You have to navigate into the server selection, pick it, then also pick it from the server drop down list. You can’t customize this hydra server location–my chosen server showed that it was in Netherlands, Amsterdam. As you might expect, this didn’t give good speeds. So while Hydra sounds cool on paper, I’m not sure how useful it is with high ping and a lack of servers to chose from.
Aside from this security measure, SlickVPN also sells VPN routers. I don’t think enough VPN providers do this–since VPN providers sold by a company like SlickVPN are usually more supported by the VPN (in some cases like TorGuard even in live chat) and sometimes they even provide package VPN deals. SlickVPN has some great articles in their support section to help you set up their routers, but I couldn’t find any information about packaged deals.
SlickVPN has a five simultaneous connections available which is a very substantial amount. I would have liked to see a bit more options and support for stealth type servers in censored countries, encrypted email, and additional proxy packages.
SlickVPN has a cool looking website on first glance. You are met with a shadowed figure outlined only by glowing binary code. Right underneath is pricing, and the rest of the front page gives a decent breakdown of SlickVPN. The rest of the website is a lot of fluff content, and I would have liked to see more diagrams or charts listing out features. The protocol page is useful, and it’s nice to see that SlickVPN has a decent although somewhat small support section–even if they don’t have forums.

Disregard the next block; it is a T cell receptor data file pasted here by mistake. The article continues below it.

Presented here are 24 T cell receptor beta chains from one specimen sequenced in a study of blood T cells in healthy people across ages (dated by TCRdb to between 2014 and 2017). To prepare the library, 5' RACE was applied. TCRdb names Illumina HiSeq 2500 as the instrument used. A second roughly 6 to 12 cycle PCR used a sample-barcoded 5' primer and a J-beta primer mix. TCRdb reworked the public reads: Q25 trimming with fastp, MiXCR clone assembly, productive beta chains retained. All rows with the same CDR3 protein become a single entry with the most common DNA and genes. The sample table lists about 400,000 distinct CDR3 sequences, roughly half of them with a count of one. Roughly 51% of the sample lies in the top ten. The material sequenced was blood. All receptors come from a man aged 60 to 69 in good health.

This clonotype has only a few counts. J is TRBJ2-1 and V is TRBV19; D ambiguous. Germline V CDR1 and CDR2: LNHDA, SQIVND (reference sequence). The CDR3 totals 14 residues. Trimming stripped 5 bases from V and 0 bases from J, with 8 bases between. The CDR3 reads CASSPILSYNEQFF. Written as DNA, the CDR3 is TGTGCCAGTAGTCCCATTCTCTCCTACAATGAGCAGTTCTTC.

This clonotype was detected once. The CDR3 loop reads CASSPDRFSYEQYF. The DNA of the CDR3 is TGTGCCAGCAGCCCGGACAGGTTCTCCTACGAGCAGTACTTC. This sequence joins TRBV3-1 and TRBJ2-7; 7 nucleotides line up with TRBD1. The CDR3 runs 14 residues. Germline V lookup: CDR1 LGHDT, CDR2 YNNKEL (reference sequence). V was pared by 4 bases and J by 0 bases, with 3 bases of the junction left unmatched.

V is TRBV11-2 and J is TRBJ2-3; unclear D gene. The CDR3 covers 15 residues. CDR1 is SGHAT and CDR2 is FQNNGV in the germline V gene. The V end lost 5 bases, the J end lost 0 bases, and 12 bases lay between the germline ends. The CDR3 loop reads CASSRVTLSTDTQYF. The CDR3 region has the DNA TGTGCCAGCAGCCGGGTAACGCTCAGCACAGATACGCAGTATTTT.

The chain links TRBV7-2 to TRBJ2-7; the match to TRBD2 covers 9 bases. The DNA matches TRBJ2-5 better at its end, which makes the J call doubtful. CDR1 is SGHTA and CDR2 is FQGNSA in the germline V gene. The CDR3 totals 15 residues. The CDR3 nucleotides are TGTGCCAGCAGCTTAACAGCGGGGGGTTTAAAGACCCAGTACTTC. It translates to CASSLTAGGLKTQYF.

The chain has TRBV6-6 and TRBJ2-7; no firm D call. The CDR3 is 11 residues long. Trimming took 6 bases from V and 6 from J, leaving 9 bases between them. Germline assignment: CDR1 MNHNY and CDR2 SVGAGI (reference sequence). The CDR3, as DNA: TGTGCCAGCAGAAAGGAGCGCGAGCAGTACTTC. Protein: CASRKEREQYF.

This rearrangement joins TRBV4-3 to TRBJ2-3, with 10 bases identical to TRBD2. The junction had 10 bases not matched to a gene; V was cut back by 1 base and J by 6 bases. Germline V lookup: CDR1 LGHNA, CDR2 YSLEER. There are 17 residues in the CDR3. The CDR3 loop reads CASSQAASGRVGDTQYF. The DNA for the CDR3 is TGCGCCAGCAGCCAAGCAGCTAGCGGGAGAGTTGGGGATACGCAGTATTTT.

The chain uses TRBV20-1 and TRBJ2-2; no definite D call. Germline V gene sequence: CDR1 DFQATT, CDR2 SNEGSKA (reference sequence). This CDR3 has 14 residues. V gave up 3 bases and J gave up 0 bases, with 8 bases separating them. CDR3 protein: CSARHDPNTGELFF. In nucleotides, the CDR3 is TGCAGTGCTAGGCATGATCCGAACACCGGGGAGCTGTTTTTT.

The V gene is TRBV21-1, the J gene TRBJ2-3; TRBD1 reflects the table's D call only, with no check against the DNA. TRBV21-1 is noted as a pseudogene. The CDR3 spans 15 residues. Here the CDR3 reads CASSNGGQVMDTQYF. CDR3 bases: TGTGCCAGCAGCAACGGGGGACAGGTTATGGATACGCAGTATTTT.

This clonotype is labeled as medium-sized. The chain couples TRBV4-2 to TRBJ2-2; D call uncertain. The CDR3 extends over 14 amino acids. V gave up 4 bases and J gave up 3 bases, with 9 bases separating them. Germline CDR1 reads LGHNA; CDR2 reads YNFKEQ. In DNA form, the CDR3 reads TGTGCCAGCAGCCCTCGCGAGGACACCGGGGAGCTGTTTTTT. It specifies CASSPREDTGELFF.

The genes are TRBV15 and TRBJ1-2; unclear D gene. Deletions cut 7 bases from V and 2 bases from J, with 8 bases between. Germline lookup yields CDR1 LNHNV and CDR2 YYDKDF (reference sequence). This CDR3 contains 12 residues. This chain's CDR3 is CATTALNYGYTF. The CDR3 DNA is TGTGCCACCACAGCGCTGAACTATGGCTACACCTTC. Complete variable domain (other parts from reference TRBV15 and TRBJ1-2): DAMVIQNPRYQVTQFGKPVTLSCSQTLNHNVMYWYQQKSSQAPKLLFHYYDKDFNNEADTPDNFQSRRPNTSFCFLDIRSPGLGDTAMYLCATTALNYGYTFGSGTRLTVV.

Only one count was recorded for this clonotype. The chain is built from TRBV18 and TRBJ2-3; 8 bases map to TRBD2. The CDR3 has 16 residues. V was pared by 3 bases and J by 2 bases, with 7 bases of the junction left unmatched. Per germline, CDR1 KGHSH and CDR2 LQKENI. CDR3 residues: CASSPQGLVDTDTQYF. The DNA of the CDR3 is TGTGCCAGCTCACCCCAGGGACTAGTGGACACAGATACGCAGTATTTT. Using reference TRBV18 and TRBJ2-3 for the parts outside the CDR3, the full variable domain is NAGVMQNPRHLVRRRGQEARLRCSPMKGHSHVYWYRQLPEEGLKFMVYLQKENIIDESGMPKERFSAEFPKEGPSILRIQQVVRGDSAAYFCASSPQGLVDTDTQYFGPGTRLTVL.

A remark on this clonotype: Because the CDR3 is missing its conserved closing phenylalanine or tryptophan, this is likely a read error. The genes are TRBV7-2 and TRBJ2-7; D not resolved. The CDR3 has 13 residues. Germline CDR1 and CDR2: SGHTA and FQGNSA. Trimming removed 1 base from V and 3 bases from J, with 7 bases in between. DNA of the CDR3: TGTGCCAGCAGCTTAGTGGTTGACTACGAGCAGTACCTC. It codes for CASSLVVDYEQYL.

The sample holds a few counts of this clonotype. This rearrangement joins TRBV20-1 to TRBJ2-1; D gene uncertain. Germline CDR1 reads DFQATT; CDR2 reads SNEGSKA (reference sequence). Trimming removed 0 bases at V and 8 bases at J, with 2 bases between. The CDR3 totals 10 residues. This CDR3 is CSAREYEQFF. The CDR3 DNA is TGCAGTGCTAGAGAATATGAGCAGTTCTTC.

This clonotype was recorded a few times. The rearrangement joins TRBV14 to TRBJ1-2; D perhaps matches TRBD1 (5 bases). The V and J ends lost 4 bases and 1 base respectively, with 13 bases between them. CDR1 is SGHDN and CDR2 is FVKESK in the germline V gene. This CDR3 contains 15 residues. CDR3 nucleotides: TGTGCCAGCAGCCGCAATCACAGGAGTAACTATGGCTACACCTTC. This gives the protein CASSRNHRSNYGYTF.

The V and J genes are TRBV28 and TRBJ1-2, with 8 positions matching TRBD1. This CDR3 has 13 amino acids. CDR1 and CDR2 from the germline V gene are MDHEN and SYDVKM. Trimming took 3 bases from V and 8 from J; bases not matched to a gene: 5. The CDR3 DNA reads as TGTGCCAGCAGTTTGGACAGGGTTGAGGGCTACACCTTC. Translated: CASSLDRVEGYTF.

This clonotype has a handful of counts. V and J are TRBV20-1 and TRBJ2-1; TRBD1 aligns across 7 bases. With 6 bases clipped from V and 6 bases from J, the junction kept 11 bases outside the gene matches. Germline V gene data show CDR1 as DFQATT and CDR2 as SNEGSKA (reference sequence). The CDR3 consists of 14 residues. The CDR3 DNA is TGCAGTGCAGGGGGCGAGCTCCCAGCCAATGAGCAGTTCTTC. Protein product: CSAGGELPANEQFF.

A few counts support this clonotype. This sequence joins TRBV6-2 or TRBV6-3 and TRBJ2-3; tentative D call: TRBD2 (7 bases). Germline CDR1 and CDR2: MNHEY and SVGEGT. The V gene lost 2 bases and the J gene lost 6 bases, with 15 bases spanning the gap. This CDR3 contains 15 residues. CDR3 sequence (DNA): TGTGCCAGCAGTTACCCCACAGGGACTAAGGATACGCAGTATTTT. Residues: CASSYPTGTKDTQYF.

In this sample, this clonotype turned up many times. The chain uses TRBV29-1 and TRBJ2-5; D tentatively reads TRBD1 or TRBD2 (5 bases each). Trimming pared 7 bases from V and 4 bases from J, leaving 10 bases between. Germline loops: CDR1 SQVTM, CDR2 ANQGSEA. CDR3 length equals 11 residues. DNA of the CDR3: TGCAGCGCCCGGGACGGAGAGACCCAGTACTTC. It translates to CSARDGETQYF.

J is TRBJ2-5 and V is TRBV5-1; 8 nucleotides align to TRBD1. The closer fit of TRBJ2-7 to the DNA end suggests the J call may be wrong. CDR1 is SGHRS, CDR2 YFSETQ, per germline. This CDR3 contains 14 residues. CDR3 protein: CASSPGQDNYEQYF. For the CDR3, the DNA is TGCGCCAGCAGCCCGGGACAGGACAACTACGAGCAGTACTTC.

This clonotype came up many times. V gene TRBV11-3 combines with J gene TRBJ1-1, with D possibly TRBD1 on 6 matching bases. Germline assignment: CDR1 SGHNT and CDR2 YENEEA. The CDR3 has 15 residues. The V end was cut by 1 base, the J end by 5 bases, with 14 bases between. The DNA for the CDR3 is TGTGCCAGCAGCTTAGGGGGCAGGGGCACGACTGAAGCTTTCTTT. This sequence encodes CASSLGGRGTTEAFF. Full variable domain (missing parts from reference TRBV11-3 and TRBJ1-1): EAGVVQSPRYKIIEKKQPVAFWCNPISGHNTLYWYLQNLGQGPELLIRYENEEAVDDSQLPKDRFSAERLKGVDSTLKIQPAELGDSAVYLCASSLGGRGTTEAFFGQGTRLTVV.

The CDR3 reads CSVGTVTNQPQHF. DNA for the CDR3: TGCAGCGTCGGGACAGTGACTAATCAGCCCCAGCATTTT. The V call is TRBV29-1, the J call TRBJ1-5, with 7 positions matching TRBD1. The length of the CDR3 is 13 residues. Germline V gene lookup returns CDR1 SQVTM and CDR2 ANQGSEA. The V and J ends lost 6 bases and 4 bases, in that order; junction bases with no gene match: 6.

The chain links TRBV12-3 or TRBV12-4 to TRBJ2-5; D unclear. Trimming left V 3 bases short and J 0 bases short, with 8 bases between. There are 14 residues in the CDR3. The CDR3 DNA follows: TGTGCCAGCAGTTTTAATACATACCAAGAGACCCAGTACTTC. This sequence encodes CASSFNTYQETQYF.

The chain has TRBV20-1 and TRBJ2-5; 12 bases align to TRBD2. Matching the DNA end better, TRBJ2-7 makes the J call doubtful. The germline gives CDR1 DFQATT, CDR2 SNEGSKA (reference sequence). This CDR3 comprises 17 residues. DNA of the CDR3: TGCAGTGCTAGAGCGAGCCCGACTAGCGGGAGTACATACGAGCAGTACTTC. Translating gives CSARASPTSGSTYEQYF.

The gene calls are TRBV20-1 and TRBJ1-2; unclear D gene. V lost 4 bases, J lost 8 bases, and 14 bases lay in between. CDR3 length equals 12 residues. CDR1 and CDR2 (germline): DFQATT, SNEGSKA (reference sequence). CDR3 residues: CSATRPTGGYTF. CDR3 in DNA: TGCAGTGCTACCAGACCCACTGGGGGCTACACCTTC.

Their client dashboard is a bit cluttered with numerous links all over the place (some might prove useful in setup, however). I prefer client dashboards that are very simple and easy to find what you need. I also had a lot of problems with my passwords not working. If you forget your password, some of the input text bars glitch and don’t register your text right away for some reason.
SlickVPN has a good amount of servers. The numbers look good too with 142 cities, and 46 countries worldwide. I was surprised to find so many servers close to my location. But the speeds for the servers weren’t always terrific for every time of use. I’ll touch on that more in the speeds section.
SlickVPN doesn’t slack in privacy. The offer the strongest encryption available (256-bit AES) as well as a great no-logging policy that ensures all of your data is never stored or able to be used. Hydra is also another security plus, as it’s double-hop method makes tracking a VPN source confusing to say the least.
Picking the right server from SlickVPN got me very workable speeds for browsing, or streaming–but downloading torrents was a slog (only about 2.7 Mbps download rate) no matter which server I picked. I tested out their special hydra servers, but my speeds were barely workable with those. Here are my speeds from a speed test:
SlickVPN doesn’t have live chat, instead they have a standard support system. I will report back here once I get a refund to let you know what their policy is like and how responsive they are. As far as their support pages go–they aren’t bad. You can easily find pages helping you setup your first-time use, as well as plenty of guides to help you set up your VPN router.
SlickVPN has some definite strong points not found in a lot of VPN providers. One being that it sells VPN routers, the other being that it has an extra security feature called Hydra. Unfortunately, in a lot of areas SlickVPN fails to perform as much as I would like it to.
Application performance wasn’t impressive, and I was disappointed in torrent speeds. SlickVPN also didn’t bother to create a mobile app or support live chat. The provider also makes you use two different logins that separate the website from the VPN. Overall, while SlickVPN has enticing encryption and extra unique features, the service often proved to be troublesome in execution.